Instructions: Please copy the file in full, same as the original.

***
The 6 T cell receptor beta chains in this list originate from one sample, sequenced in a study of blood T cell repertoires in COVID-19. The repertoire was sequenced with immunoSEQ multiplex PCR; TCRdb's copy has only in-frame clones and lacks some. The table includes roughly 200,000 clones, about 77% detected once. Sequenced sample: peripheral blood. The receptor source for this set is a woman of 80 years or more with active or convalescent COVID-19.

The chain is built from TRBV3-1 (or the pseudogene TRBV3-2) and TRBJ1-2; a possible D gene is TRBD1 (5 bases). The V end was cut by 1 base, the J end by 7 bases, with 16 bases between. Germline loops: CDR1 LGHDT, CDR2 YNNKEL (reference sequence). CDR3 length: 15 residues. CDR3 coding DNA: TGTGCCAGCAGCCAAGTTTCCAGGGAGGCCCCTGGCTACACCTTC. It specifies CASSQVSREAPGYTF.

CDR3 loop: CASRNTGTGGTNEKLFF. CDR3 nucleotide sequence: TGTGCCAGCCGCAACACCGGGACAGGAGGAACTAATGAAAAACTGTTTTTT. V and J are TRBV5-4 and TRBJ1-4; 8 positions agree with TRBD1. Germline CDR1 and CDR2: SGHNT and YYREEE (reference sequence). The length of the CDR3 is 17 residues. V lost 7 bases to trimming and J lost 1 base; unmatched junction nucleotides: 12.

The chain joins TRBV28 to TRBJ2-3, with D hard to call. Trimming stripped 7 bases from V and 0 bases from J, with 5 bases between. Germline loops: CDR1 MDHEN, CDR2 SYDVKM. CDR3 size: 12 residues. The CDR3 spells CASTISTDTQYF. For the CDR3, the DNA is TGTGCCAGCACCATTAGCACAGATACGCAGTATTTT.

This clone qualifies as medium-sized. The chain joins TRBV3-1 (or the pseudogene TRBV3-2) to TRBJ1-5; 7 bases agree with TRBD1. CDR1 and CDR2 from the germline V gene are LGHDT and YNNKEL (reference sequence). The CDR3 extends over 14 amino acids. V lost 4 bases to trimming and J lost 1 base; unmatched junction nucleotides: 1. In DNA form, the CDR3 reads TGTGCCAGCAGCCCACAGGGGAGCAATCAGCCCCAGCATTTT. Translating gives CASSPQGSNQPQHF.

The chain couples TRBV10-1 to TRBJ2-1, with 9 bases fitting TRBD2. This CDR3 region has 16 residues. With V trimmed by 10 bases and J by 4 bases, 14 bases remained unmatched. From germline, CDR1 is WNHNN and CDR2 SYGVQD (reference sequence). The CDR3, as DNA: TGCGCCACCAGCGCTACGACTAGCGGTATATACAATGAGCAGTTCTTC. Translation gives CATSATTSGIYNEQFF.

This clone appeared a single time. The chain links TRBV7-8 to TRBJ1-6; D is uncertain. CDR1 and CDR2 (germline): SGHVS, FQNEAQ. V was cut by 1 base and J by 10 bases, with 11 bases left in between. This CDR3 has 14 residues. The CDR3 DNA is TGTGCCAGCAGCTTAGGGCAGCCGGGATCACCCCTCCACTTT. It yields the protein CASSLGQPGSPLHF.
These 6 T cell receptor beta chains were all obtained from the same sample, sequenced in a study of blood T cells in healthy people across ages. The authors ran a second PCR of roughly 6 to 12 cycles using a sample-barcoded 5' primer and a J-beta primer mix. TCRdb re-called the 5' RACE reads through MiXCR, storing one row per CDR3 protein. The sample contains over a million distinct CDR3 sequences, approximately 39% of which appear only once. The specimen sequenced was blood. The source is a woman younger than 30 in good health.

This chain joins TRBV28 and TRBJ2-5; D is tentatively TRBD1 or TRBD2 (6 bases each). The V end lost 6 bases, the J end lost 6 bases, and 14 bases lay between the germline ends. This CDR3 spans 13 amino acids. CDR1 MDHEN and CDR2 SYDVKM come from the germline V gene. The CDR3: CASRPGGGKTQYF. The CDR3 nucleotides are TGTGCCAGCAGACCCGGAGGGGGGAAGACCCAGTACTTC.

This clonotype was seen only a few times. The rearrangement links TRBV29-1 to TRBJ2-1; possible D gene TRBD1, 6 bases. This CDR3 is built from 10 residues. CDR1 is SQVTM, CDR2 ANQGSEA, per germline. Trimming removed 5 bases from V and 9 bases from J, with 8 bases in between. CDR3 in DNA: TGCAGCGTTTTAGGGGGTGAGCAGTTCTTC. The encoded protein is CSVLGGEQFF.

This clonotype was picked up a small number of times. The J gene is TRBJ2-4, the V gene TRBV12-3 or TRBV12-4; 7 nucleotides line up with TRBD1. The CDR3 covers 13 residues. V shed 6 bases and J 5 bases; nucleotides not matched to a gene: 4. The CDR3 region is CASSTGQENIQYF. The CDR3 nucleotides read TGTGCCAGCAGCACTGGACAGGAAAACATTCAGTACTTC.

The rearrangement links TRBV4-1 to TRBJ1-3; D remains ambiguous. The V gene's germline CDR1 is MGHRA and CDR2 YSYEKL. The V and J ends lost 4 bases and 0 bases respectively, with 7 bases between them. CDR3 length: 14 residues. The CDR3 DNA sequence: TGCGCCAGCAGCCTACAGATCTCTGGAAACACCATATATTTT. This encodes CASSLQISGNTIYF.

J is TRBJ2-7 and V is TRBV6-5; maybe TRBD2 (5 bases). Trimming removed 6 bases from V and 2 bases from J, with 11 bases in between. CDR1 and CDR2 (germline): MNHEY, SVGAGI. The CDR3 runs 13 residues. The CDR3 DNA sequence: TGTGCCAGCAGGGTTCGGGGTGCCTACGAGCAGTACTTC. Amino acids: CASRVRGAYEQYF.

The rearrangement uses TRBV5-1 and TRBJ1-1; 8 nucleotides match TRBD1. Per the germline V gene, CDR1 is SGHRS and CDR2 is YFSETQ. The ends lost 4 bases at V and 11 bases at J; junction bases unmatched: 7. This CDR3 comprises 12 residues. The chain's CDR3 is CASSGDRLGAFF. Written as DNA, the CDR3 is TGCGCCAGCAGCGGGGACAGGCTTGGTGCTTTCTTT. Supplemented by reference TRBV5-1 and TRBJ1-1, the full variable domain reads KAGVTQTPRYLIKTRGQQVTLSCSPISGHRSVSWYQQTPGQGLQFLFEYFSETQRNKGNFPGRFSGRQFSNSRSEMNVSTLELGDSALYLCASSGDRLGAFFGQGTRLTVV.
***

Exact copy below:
The 6 T cell receptor beta chains in this list originate from one sample, sequenced in a study of blood T cell repertoires in COVID-19. The repertoire was sequenced with immunoSEQ multiplex PCR; TCRdb's copy has only in-frame clones and lacks some. The table includes roughly 200,000 clones, about 77% detected once. Sequenced sample: peripheral blood. The receptor source for this set is a woman of 80 years or more with active or convalescent COVID-19.

The chain is built from TRBV3-1 (or the pseudogene TRBV3-2) and TRBJ1-2; a possible D gene is TRBD1 (5 bases). The V end was cut by 1 base, the J end by 7 bases, with 16 bases between. Germline loops: CDR1 LGHDT, CDR2 YNNKEL (reference sequence). CDR3 length: 15 residues. CDR3 coding DNA: TGTGCCAGCAGCCAAGTTTCCAGGGAGGCCCCTGGCTACACCTTC. It specifies CASSQVSREAPGYTF.

CDR3 loop: CASRNTGTGGTNEKLFF. CDR3 nucleotide sequence: TGTGCCAGCCGCAACACCGGGACAGGAGGAACTAATGAAAAACTGTTTTTT. V and J are TRBV5-4 and TRBJ1-4; 8 positions agree with TRBD1. Germline CDR1 and CDR2: SGHNT and YYREEE (reference sequence). The length of the CDR3 is 17 residues. V lost 7 bases to trimming and J lost 1 base; unmatched junction nucleotides: 12.

The chain joins TRBV28 to TRBJ2-3, with D hard to call. Trimming stripped 7 bases from V and 0 bases from J, with 5 bases between. Germline loops: CDR1 MDHEN, CDR2 SYDVKM. CDR3 size: 12 residues. The CDR3 spells CASTISTDTQYF. For the CDR3, the DNA is TGTGCCAGCACCATTAGCACAGATACGCAGTATTTT.

This clone qualifies as medium-sized. The chain joins TRBV3-1 (or the pseudogene TRBV3-2) to TRBJ1-5; 7 bases agree with TRBD1. CDR1 and CDR2 from the germline V gene are LGHDT and YNNKEL (reference sequence). The CDR3 extends over 14 amino acids. V lost 4 bases to trimming and J lost 1 base; unmatched junction nucleotides: 1. In DNA form, the CDR3 reads TGTGCCAGCAGCCCACAGGGGAGCAATCAGCCCCAGCATTTT. Translating gives CASSPQGSNQPQHF.

The chain couples TRBV10-1 to TRBJ2-1, with 9 bases fitting TRBD2. This CDR3 region has 16 residues. With V trimmed by 10 bases and J by 4 bases, 14 bases remained unmatched. From germline, CDR1 is WNHNN and CDR2 SYGVQD (reference sequence). The CDR3, as DNA: TGCGCCACCAGCGCTACGACTAGCGGTATATACAATGAGCAGTTCTTC. Translation gives CATSATTSGIYNEQFF.

This clone appeared a single time. The chain links TRBV7-8 to TRBJ1-6; D is uncertain. CDR1 and CDR2 (germline): SGHVS, FQNEAQ. V was cut by 1 base and J by 10 bases, with 11 bases left in between. This CDR3 has 14 residues. The CDR3 DNA is TGTGCCAGCAGCTTAGGGCAGCCGGGATCACCCCTCCACTTT. It yields the protein CASSLGQPGSPLHF.
These 6 T cell receptor beta chains were all obtained from the same sample, sequenced in a study of blood T cells in healthy people across ages. The authors ran a second PCR of roughly 6 to 12 cycles using a sample-barcoded 5' primer and a J-beta primer mix. TCRdb re-called the 5' RACE reads through MiXCR, storing one row per CDR3 protein. The sample contains over a million distinct CDR3 sequences, approximately 39% of which appear only once. The specimen sequenced was blood. The source is a woman younger than 30 in good health.

This chain joins TRBV28 and TRBJ2-5; D is tentatively TRBD1 or TRBD2 (6 bases each). The V end lost 6 bases, the J end lost 6 bases, and 14 bases lay between the germline ends. This CDR3 spans 13 amino acids. CDR1 MDHEN and CDR2 SYDVKM come from the germline V gene. The CDR3: CASRPGGGKTQYF. The CDR3 nucleotides are TGTGCCAGCAGACCCGGAGGGGGGAAGACCCAGTACTTC.

This clonotype was seen only a few times. The rearrangement links TRBV29-1 to TRBJ2-1; possible D gene TRBD1, 6 bases. This CDR3 is built from 10 residues. CDR1 is SQVTM, CDR2 ANQGSEA, per germline. Trimming removed 5 bases from V and 9 bases from J, with 8 bases in between. CDR3 in DNA: TGCAGCGTTTTAGGGGGTGAGCAGTTCTTC. The encoded protein is CSVLGGEQFF.

This clonotype was picked up a small number of times. The J gene is TRBJ2-4, the V gene TRBV12-3 or TRBV12-4; 7 nucleotides line up with TRBD1. The CDR3 covers 13 residues. V shed 6 bases and J 5 bases; nucleotides not matched to a gene: 4. The CDR3 region is CASSTGQENIQYF. The CDR3 nucleotides read TGTGCCAGCAGCACTGGACAGGAAAACATTCAGTACTTC.

The rearrangement links TRBV4-1 to TRBJ1-3; D remains ambiguous. The V gene's germline CDR1 is MGHRA and CDR2 YSYEKL. The V and J ends lost 4 bases and 0 bases respectively, with 7 bases between them. CDR3 length: 14 residues. The CDR3 DNA sequence: TGCGCCAGCAGCCTACAGATCTCTGGAAACACCATATATTTT. This encodes CASSLQISGNTIYF.

J is TRBJ2-7 and V is TRBV6-5; maybe TRBD2 (5 bases). Trimming removed 6 bases from V and 2 bases from J, with 11 bases in between. CDR1 and CDR2 (germline): MNHEY, SVGAGI. The CDR3 runs 13 residues. The CDR3 DNA sequence: TGTGCCAGCAGGGTTCGGGGTGCCTACGAGCAGTACTTC. Amino acids: CASRVRGAYEQYF.

The rearrangement uses TRBV5-1 and TRBJ1-1; 8 nucleotides match TRBD1. Per the germline V gene, CDR1 is SGHRS and CDR2 is YFSETQ. The ends lost 4 bases at V and 11 bases at J; junction bases unmatched: 7. This CDR3 comprises 12 residues. The chain's CDR3 is CASSGDRLGAFF. Written as DNA, the CDR3 is TGCGCCAGCAGCGGGGACAGGCTTGGTGCTTTCTTT. Supplemented by reference TRBV5-1 and TRBJ1-1, the full variable domain reads KAGVTQTPRYLIKTRGQQVTLSCSPISGHRSVSWYQQTPGQGLQFLFEYFSETQRNKGNFPGRFSGRQFSNSRSEMNVSTLELGDSALYLCASSGDRLGAFFGQGTRLTVV.